View Full Version : R3a released in Japan
The R3a was released in Japan today. I'll be picking one up on the 25th. Price: 65,000 yen (not so different from Stateside prices). The 40mm lens is available in multi-coat and single-coat versions and is priced at 44,000 yen (this is considerably different than Gandy's price). I wonder why the lenses are much more expensive here in Japan. I'd love to get one here in Tokyo but I'm starting to think it would be better to just order one through Gandy. Anyway, just thought I'd let you all know and will be sure to post some photos when I get one in my hands.
Thanks for the info, Allen. Are you going to get the MC or SC version of the 40mm Nokton?
I'm not a lens techie but maybe someone could help me understand this. The only difference between the MC and SC version is an "older, classic" "softer" glow in the single coated version? I don't quite know what this means as I haven't had the experience nor the eyes to see this type of difference in my short life. I'm going with the MC just because I want sharpness. How about you Peter?
It's not just the 40mm lens which is considerably more expensive over here. All the other CV lenses are too. Then again, the market prices don't fluctuate as quickly as the currency rates do.
You have it right, Allen. I am interested in the S.C. version but along with that so-called "old fashioned" look is an increased susceptibility to flare.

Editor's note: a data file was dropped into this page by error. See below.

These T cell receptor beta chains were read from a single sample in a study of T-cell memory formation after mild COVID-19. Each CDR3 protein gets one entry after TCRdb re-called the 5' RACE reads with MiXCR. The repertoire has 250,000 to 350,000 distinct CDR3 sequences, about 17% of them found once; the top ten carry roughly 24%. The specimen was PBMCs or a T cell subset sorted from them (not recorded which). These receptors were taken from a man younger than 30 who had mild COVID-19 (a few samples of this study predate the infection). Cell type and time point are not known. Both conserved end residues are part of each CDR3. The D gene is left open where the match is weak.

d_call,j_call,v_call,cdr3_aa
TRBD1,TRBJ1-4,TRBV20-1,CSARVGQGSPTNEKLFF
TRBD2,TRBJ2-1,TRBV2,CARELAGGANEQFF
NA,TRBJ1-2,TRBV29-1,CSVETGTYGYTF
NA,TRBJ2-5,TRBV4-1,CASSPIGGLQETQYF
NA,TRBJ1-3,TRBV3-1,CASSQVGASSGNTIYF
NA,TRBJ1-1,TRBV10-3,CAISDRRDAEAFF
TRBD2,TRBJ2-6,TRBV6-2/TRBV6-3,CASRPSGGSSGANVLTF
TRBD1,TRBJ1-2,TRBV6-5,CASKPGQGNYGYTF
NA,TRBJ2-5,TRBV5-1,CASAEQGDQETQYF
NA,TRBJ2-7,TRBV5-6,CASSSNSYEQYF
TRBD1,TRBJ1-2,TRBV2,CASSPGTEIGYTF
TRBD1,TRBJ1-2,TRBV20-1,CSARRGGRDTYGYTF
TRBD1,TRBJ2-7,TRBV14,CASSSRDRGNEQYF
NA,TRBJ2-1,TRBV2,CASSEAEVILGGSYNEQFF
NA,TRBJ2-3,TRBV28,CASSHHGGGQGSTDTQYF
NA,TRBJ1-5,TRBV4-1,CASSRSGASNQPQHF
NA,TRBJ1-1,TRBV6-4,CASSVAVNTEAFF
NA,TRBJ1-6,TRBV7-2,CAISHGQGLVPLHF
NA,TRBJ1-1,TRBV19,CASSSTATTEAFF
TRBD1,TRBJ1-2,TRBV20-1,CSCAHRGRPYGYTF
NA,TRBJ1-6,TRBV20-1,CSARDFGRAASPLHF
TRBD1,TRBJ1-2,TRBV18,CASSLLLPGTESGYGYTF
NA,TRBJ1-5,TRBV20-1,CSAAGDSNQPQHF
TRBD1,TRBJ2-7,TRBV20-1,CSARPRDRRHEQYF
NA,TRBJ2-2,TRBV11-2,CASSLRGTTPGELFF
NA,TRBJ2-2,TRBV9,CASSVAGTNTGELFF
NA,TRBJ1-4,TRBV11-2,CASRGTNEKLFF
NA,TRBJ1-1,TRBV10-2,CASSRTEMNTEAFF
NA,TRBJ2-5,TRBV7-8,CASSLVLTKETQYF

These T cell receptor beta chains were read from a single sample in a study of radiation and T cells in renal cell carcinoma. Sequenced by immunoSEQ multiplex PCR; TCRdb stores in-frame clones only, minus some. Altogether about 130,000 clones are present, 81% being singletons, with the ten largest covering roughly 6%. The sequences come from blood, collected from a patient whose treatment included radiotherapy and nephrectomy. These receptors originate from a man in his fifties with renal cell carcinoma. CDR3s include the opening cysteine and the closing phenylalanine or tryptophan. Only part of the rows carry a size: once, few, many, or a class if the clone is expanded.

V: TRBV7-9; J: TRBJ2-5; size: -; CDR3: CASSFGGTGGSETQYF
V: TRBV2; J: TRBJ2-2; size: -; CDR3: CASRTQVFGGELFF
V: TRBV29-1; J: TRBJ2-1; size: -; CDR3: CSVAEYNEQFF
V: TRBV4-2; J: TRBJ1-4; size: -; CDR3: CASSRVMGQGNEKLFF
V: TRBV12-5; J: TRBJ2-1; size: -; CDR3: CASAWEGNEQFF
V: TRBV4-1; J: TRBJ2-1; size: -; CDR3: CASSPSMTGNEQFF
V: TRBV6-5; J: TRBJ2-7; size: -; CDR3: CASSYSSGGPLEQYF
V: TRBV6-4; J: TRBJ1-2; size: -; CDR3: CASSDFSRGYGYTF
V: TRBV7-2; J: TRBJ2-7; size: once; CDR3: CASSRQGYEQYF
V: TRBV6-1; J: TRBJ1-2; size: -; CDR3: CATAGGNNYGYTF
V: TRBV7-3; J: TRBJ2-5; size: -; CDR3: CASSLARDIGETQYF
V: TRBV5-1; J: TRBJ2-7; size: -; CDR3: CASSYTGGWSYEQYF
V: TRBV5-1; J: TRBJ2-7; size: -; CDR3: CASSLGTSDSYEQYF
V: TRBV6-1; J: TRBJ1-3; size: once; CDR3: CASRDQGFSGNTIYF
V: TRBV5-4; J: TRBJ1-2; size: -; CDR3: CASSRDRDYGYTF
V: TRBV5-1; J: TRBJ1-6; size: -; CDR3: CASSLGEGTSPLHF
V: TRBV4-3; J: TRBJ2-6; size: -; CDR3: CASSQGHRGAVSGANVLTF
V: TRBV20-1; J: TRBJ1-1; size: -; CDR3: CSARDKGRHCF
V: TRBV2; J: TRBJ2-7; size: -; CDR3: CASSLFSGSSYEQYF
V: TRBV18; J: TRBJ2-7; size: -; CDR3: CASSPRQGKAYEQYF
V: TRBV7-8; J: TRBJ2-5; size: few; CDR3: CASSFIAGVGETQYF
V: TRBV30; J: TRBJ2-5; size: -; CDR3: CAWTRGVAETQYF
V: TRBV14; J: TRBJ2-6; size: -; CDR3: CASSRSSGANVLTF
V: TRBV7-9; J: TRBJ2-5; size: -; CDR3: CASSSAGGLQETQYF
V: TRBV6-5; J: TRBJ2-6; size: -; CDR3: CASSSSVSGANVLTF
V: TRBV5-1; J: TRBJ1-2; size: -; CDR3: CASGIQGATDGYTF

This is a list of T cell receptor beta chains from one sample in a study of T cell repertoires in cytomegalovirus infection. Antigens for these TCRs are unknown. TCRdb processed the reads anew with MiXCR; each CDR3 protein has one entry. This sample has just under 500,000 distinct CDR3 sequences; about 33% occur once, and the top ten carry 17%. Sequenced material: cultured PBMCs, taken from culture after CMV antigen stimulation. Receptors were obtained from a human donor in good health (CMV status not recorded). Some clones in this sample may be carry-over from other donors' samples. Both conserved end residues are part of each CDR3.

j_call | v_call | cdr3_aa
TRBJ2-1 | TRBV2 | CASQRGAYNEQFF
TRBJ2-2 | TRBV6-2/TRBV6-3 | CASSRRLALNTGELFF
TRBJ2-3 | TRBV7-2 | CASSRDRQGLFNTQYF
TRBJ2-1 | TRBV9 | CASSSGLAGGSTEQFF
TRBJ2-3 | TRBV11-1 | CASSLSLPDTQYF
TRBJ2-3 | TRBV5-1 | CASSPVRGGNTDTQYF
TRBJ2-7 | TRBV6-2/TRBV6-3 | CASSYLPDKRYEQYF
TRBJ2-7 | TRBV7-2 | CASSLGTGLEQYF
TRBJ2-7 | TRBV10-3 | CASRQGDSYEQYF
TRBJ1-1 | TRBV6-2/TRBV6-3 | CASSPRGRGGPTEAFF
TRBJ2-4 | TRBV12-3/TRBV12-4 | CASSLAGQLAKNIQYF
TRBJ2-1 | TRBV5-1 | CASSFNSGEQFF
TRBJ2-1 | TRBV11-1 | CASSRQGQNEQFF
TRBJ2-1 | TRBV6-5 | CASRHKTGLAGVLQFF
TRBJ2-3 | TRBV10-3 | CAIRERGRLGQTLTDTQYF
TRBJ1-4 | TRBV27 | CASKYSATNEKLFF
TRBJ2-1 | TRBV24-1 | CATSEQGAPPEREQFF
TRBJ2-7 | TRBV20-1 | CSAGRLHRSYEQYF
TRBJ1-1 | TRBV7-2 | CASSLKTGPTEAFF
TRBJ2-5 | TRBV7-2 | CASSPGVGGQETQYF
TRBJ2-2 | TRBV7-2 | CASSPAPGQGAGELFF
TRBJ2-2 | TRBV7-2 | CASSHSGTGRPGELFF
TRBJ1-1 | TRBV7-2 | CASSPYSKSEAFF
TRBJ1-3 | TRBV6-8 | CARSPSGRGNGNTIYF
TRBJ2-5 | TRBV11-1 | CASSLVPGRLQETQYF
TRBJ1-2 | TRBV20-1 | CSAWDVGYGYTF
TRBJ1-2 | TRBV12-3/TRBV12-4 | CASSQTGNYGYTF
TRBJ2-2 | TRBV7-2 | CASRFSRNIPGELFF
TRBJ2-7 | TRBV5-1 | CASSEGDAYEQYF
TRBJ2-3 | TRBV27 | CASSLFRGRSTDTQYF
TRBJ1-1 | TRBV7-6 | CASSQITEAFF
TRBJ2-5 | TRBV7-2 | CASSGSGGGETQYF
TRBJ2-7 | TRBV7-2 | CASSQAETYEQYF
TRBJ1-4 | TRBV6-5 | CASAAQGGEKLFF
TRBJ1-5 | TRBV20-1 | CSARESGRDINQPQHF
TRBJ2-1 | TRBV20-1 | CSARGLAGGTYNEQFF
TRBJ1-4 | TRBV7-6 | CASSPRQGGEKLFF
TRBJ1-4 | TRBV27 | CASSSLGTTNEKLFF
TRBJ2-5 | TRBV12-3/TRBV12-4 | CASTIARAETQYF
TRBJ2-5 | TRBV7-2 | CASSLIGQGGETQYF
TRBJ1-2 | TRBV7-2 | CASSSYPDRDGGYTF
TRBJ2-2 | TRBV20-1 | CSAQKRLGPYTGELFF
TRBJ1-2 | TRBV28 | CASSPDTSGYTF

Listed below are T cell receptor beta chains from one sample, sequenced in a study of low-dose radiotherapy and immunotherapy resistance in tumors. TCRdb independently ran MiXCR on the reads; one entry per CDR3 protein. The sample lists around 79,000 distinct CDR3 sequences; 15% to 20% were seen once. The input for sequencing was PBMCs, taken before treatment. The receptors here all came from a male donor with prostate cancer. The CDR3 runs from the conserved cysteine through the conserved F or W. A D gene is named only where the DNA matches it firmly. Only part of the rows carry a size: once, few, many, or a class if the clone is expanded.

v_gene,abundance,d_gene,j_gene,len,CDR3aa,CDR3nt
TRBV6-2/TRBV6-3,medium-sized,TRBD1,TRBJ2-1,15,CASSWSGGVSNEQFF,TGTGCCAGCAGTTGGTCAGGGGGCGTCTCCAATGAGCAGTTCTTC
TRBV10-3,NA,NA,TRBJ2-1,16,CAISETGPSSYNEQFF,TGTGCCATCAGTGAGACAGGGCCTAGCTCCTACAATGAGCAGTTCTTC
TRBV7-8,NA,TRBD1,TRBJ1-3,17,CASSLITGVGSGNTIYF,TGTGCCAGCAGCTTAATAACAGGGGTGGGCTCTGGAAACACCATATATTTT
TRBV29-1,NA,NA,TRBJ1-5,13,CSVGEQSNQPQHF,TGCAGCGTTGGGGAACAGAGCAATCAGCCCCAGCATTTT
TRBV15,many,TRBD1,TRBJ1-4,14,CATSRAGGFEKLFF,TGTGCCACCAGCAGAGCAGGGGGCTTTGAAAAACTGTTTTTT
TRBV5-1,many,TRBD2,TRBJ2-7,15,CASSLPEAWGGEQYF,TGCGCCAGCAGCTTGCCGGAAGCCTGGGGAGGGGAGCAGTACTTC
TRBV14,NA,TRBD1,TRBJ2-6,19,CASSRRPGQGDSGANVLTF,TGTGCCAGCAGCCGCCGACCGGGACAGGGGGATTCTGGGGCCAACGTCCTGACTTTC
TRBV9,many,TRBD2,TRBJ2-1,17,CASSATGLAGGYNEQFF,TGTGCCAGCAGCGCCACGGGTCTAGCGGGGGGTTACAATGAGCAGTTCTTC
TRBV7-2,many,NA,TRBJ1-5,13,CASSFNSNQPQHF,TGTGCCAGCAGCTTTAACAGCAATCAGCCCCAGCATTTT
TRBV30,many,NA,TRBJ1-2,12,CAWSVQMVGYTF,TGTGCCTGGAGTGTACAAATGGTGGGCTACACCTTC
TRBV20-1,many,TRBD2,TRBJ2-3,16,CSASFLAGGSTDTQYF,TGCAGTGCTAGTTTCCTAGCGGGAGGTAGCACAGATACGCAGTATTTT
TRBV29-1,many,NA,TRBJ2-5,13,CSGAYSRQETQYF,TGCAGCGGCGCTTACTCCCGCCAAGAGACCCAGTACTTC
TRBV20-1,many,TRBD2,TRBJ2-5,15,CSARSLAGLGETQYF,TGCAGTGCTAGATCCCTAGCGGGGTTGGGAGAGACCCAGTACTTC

We need more examples taken with the lenses, I think.
Looking forward to see your new toys & report.:)
The single-coated version of the 40mm will provide the same resolution as the multi-coated version. Contrast (and flare resistance, which is related) will be the difference. The SC lens will have somewhat lower overall contrast and will flare more easily. All that classic Nikon & post-WWII Zeiss (and pre-1970s Leitz) glass is SC, and many of those lenses are tack-sharp even by today's standards. The lovely 40mm Summicron-C is an SC lens.
Given the f/1.4 maximum aperture I'd probably opt for the multi-coated version's extra protection against flare. Then again most of my favorite RF lenses are SC and I've managed just fine with them.
All that classic Nikon & post-WWII Zeiss (and pre-1970s Leitz) glass is SC
And from around 1955 - 1965 many of the Soviet lenses were single-coated too. They were also quite sharp.
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